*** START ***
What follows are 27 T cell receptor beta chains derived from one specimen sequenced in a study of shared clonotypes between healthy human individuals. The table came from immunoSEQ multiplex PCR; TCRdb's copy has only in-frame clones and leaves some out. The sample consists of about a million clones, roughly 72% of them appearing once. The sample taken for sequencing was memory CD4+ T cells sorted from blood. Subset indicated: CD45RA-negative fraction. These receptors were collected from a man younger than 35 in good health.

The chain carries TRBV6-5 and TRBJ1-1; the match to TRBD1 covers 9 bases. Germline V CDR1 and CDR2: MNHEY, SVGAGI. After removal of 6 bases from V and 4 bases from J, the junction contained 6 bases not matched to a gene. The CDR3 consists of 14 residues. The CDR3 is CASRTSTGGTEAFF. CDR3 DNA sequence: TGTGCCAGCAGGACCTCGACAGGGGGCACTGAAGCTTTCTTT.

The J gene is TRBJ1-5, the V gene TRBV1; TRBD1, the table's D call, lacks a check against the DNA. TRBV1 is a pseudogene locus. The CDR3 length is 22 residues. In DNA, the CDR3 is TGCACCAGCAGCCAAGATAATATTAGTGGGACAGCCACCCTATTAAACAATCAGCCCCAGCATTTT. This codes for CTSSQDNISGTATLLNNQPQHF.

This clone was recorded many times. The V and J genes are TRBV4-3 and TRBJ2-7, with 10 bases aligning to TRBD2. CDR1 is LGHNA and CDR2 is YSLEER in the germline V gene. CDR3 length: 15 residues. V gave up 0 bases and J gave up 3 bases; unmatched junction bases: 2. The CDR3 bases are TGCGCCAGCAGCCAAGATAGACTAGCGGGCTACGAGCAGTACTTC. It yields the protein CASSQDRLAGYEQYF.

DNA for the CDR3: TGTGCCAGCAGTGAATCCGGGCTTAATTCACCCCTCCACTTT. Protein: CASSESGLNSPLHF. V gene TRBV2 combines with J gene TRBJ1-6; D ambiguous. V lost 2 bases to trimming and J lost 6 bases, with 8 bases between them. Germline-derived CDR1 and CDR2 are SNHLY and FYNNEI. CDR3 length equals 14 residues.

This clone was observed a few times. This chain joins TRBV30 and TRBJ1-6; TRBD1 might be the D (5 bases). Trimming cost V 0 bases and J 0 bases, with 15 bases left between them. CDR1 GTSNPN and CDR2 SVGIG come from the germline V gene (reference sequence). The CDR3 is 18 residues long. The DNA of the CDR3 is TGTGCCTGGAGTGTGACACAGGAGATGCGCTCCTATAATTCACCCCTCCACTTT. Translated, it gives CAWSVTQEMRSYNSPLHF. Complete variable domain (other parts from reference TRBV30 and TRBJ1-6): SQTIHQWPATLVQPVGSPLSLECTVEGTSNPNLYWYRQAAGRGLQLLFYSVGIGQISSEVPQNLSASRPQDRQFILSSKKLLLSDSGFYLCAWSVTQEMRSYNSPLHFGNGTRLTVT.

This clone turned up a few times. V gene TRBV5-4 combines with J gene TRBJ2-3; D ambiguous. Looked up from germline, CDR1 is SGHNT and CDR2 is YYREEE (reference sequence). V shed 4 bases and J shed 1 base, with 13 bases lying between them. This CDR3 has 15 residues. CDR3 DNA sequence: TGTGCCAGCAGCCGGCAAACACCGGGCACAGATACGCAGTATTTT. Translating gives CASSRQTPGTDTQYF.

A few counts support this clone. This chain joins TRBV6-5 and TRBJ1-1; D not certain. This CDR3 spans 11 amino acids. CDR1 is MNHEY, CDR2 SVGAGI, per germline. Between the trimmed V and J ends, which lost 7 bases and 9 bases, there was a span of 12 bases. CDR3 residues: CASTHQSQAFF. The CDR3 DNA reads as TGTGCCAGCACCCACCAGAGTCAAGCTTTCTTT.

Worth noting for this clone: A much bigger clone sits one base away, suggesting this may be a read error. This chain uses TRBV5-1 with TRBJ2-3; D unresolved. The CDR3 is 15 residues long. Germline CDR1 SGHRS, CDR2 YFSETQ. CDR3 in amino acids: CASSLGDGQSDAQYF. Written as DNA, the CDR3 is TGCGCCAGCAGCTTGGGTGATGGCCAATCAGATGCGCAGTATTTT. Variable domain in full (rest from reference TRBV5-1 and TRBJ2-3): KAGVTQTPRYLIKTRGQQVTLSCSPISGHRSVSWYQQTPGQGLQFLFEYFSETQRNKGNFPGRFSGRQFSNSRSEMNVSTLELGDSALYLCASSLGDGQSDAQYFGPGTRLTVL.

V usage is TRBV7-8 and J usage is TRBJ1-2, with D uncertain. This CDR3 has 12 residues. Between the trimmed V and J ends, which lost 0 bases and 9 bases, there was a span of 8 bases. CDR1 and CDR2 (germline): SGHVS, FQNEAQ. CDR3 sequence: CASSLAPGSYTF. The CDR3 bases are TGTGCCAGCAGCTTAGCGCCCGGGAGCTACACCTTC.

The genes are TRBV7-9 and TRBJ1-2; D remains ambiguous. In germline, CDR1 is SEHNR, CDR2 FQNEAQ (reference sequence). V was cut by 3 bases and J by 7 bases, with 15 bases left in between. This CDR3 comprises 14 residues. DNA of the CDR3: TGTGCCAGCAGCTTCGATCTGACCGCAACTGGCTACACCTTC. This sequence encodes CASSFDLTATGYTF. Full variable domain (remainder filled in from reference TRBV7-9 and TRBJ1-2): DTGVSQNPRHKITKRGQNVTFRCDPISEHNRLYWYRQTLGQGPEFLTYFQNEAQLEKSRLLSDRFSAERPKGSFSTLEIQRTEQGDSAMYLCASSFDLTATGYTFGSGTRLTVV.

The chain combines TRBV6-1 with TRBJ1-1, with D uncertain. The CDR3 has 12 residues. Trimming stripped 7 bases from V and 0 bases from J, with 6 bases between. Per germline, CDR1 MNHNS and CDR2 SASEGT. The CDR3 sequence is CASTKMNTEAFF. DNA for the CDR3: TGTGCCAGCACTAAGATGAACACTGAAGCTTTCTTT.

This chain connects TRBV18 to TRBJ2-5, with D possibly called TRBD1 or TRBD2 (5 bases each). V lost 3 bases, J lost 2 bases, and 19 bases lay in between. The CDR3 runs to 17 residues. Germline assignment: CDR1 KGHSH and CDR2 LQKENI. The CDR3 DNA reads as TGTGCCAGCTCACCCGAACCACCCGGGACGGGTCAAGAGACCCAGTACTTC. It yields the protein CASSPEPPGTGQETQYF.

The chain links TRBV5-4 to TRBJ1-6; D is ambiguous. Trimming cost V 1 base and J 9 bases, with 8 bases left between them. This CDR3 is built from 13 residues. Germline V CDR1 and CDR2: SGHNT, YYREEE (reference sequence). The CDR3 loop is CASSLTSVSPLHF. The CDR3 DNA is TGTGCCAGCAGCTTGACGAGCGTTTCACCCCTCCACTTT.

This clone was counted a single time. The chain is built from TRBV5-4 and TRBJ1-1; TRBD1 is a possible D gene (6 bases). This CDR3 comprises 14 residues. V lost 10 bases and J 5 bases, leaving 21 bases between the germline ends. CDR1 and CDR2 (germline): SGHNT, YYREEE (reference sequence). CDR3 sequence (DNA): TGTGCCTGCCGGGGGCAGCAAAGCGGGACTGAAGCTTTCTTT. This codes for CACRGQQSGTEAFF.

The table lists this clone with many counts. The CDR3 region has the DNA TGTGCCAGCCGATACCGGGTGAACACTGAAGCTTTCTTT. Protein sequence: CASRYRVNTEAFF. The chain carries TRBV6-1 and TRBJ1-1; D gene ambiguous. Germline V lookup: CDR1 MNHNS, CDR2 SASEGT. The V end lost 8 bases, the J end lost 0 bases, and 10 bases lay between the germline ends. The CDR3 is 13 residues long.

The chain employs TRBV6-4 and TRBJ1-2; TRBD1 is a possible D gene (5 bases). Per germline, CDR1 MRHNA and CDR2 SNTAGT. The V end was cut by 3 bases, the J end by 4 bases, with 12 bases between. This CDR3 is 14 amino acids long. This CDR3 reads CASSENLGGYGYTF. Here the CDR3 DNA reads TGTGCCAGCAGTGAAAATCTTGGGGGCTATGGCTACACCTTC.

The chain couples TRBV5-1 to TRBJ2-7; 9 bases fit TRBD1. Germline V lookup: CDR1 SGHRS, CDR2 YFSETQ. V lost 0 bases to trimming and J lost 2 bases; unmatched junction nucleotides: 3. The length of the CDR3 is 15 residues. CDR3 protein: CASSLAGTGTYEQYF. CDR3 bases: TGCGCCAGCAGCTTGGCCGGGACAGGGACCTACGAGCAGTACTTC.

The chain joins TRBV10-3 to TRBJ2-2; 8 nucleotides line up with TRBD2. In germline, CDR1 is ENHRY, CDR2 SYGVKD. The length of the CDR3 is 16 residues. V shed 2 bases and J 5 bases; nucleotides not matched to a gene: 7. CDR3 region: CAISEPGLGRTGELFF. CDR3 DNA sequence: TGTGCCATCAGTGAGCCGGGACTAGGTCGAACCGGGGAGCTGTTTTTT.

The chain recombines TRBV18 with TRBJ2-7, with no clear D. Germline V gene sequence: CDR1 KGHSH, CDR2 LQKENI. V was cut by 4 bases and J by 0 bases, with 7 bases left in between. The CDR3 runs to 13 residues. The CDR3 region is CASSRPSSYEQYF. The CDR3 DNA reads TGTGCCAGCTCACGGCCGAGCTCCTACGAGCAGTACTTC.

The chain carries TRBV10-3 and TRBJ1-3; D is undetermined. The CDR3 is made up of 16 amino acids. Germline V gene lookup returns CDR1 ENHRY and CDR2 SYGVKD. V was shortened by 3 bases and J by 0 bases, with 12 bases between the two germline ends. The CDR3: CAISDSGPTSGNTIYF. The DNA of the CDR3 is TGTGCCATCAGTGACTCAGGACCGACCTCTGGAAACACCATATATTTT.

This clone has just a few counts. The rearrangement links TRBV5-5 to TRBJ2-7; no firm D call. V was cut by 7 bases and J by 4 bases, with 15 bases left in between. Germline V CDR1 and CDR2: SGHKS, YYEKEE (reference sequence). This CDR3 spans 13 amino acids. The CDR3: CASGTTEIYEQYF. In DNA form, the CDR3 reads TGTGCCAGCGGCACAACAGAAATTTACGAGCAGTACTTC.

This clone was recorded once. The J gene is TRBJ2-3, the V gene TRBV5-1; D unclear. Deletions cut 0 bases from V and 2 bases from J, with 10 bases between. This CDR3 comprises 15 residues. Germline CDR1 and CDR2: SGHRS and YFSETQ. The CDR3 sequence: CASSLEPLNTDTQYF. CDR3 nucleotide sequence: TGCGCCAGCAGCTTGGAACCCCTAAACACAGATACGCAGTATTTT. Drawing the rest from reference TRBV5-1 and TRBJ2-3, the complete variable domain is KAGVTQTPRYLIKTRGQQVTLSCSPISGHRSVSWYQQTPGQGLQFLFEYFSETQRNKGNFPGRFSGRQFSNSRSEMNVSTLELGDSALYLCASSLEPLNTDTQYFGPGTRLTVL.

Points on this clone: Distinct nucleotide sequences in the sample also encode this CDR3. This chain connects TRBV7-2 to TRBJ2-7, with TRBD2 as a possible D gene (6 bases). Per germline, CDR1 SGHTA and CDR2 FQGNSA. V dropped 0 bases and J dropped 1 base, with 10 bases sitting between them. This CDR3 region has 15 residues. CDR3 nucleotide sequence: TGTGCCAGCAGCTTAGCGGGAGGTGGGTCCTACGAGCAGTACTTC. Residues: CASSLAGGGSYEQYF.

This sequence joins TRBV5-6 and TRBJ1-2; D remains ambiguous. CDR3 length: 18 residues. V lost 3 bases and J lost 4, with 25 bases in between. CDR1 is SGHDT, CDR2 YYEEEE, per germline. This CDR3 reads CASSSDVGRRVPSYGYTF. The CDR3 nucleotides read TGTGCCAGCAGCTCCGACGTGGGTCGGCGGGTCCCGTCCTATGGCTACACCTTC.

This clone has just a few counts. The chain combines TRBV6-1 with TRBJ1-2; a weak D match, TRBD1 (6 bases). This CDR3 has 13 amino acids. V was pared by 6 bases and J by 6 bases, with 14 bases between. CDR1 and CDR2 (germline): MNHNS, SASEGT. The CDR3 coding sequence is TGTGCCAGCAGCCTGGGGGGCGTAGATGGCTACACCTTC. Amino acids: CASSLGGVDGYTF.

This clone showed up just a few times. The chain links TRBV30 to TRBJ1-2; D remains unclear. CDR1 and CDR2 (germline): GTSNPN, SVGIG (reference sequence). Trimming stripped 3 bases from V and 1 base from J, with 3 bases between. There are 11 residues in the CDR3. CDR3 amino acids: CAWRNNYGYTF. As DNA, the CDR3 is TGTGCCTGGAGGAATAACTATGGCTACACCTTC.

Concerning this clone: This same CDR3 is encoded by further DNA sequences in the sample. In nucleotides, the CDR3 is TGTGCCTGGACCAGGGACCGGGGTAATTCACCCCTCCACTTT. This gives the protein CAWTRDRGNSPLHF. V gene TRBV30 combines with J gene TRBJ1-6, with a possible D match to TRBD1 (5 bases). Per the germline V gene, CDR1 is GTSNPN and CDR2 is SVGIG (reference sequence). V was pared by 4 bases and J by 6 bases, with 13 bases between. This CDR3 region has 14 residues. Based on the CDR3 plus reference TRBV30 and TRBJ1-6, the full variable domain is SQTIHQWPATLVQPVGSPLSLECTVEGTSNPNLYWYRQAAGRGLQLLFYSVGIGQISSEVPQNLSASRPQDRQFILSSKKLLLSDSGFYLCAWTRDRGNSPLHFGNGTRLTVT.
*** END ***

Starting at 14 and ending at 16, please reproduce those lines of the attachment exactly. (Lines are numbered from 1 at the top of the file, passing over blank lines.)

The chain links TRBV5-4 to TRBJ1-6; D is ambiguous. Trimming cost V 1 base and J 9 bases, with 8 bases left between them. This CDR3 is built from 13 residues. Germline V CDR1 and CDR2: SGHNT, YYREEE (reference sequence). The CDR3 loop is CASSLTSVSPLHF. The CDR3 DNA is TGTGCCAGCAGCTTGACGAGCGTTTCACCCCTCCACTTT.

This clone was counted a single time. The chain is built from TRBV5-4 and TRBJ1-1; TRBD1 is a possible D gene (6 bases). This CDR3 comprises 14 residues. V lost 10 bases and J 5 bases, leaving 21 bases between the germline ends. CDR1 and CDR2 (germline): SGHNT, YYREEE (reference sequence). CDR3 sequence (DNA): TGTGCCTGCCGGGGGCAGCAAAGCGGGACTGAAGCTTTCTTT. This codes for CACRGQQSGTEAFF.

The table lists this clone with many counts. The CDR3 region has the DNA TGTGCCAGCCGATACCGGGTGAACACTGAAGCTTTCTTT. Protein sequence: CASRYRVNTEAFF. The chain carries TRBV6-1 and TRBJ1-1; D gene ambiguous. Germline V lookup: CDR1 MNHNS, CDR2 SASEGT. The V end lost 8 bases, the J end lost 0 bases, and 10 bases lay between the germline ends. The CDR3 is 13 residues long.